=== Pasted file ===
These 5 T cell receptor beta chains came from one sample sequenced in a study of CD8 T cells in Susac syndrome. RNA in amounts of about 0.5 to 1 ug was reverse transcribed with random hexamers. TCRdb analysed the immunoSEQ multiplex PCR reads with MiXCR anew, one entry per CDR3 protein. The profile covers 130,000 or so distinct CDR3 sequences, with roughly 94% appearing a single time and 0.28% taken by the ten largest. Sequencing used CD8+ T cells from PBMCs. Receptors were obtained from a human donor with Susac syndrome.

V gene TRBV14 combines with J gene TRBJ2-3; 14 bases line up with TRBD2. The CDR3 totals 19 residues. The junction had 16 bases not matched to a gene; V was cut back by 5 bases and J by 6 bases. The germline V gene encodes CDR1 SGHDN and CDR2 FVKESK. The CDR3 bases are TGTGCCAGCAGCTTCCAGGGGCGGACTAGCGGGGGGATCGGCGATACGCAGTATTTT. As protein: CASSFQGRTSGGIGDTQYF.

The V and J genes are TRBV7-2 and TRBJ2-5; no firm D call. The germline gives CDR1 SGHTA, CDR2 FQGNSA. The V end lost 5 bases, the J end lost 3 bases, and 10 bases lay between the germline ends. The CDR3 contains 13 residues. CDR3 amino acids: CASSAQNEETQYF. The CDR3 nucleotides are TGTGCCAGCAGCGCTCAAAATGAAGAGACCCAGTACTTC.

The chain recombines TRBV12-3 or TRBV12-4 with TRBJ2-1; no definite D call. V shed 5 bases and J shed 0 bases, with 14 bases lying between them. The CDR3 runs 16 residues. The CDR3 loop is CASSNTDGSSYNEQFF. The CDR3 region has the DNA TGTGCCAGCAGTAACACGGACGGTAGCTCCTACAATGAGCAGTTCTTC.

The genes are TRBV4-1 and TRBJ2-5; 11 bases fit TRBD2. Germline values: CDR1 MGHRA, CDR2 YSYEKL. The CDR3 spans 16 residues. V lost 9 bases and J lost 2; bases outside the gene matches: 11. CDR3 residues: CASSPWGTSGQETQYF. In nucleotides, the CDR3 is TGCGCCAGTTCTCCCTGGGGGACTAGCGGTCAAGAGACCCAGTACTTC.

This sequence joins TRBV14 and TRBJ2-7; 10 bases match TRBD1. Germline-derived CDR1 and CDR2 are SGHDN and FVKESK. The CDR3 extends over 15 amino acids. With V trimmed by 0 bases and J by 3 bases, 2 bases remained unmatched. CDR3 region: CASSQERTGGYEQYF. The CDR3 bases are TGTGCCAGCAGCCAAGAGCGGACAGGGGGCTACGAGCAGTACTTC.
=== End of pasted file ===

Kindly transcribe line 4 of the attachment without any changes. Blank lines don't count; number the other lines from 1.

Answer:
The chain recombines TRBV12-3 or TRBV12-4 with TRBJ2-1; no definite D call. V shed 5 bases and J shed 0 bases, with 14 bases lying between them. The CDR3 runs 16 residues. The CDR3 loop is CASSNTDGSSYNEQFF. The CDR3 region has the DNA TGTGCCAGCAGTAACACGGACGGTAGCTCCTACAATGAGCAGTTCTTC.